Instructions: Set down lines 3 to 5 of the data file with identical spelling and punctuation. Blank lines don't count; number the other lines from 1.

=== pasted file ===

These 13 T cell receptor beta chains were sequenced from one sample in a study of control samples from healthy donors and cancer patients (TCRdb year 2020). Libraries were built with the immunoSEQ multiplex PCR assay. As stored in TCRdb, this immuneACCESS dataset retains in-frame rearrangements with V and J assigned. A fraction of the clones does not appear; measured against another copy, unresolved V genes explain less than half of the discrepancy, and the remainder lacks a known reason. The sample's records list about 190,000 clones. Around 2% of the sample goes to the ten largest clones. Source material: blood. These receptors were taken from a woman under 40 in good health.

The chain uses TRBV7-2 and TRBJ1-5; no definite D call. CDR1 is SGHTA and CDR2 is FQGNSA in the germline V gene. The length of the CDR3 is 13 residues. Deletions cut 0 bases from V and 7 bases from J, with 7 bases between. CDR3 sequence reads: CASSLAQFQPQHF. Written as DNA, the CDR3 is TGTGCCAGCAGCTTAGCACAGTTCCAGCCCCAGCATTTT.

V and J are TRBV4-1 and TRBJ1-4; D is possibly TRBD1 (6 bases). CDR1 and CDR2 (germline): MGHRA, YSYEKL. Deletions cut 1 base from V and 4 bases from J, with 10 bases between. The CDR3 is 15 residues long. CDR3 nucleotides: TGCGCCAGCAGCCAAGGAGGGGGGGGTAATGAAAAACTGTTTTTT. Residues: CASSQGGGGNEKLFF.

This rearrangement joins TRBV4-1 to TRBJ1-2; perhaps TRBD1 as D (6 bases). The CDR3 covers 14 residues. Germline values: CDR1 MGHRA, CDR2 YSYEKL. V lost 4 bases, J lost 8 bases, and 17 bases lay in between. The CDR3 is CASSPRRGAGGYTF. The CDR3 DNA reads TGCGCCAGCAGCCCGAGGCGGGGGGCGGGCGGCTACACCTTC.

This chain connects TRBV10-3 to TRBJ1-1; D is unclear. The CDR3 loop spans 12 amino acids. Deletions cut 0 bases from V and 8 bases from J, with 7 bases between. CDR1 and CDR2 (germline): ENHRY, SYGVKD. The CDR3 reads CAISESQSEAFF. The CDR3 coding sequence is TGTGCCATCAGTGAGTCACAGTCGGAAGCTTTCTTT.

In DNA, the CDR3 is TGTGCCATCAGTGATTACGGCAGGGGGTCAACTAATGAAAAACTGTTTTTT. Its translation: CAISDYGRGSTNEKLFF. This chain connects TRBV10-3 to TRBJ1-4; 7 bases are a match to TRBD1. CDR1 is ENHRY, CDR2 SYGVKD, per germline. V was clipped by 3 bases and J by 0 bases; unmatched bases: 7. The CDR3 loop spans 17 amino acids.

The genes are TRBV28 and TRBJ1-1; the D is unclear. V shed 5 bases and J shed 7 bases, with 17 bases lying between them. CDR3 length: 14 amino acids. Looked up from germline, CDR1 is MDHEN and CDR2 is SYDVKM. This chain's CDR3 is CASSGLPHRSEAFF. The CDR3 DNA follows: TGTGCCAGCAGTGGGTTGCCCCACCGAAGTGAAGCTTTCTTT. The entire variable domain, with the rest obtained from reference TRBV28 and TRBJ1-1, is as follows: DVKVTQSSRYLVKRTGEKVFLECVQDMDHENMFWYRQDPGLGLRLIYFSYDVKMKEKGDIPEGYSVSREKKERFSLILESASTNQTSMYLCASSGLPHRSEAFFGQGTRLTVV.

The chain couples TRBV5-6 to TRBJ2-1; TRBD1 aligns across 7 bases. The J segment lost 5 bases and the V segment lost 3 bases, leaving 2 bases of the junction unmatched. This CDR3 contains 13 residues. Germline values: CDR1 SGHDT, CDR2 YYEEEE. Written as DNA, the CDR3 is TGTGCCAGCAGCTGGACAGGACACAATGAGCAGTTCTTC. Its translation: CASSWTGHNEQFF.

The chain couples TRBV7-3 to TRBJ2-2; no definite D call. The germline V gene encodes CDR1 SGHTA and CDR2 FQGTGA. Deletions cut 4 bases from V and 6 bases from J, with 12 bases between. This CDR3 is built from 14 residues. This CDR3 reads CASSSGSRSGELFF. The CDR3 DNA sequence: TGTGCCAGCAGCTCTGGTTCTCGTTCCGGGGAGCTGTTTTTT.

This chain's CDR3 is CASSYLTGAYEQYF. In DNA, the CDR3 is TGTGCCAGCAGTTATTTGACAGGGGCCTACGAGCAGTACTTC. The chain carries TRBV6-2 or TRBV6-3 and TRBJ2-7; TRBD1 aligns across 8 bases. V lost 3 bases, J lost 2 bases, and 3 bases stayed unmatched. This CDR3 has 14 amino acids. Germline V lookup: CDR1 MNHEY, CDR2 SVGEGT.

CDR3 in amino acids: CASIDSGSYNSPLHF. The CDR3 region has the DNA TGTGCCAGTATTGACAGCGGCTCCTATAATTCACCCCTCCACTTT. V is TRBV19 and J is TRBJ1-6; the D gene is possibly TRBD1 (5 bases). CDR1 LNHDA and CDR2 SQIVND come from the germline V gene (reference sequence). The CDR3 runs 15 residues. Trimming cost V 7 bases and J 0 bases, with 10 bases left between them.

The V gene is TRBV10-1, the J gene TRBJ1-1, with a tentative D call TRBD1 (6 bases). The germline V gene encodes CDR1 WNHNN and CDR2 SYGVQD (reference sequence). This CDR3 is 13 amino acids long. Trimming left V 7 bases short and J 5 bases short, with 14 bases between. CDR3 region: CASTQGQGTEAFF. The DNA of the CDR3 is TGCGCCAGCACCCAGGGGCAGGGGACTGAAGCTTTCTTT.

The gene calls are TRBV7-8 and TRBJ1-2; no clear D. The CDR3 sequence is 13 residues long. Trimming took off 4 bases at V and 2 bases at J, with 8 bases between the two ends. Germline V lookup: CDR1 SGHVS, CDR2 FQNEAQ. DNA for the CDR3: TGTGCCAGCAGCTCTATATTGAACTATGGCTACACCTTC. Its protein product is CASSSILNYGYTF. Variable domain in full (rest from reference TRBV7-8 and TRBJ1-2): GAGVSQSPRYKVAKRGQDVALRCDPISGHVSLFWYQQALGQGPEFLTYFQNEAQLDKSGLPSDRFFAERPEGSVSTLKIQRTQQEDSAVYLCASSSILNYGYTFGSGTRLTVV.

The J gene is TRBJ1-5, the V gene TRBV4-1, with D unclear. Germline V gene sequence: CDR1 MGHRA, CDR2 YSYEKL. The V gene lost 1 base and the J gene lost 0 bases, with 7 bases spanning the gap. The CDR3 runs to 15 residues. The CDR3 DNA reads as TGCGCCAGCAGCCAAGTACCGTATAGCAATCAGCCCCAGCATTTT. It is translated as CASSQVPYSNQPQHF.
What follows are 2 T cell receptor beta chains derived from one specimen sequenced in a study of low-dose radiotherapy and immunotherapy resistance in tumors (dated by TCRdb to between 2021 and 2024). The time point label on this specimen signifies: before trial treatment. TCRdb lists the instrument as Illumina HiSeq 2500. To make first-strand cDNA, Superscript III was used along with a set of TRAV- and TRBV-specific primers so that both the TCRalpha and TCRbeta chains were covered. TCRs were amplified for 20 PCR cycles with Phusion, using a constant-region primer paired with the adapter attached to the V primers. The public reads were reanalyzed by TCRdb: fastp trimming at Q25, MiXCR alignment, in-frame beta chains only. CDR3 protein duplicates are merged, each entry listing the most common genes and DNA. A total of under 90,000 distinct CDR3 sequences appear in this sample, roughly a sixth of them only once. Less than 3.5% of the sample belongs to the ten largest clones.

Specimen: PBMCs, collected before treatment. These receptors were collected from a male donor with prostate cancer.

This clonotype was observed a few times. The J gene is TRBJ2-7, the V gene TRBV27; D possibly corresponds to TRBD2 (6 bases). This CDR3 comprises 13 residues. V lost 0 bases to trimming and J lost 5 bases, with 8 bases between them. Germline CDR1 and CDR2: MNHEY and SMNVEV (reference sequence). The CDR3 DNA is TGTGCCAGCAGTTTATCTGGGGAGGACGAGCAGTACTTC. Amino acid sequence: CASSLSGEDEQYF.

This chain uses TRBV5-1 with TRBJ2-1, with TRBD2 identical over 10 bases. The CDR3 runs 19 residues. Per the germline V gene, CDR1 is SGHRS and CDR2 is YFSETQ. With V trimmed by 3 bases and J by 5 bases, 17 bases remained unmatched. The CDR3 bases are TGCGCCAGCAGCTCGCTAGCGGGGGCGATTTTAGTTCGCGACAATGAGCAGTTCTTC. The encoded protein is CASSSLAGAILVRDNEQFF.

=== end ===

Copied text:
V and J are TRBV4-1 and TRBJ1-4; D is possibly TRBD1 (6 bases). CDR1 and CDR2 (germline): MGHRA, YSYEKL. Deletions cut 1 base from V and 4 bases from J, with 10 bases between. The CDR3 is 15 residues long. CDR3 nucleotides: TGCGCCAGCAGCCAAGGAGGGGGGGGTAATGAAAAACTGTTTTTT. Residues: CASSQGGGGNEKLFF.

This rearrangement joins TRBV4-1 to TRBJ1-2; perhaps TRBD1 as D (6 bases). The CDR3 covers 14 residues. Germline values: CDR1 MGHRA, CDR2 YSYEKL. V lost 4 bases, J lost 8 bases, and 17 bases lay in between. The CDR3 is CASSPRRGAGGYTF. The CDR3 DNA reads TGCGCCAGCAGCCCGAGGCGGGGGGCGGGCGGCTACACCTTC.

This chain connects TRBV10-3 to TRBJ1-1; D is unclear. The CDR3 loop spans 12 amino acids. Deletions cut 0 bases from V and 8 bases from J, with 7 bases between. CDR1 and CDR2 (germline): ENHRY, SYGVKD. The CDR3 reads CAISESQSEAFF. The CDR3 coding sequence is TGTGCCATCAGTGAGTCACAGTCGGAAGCTTTCTTT.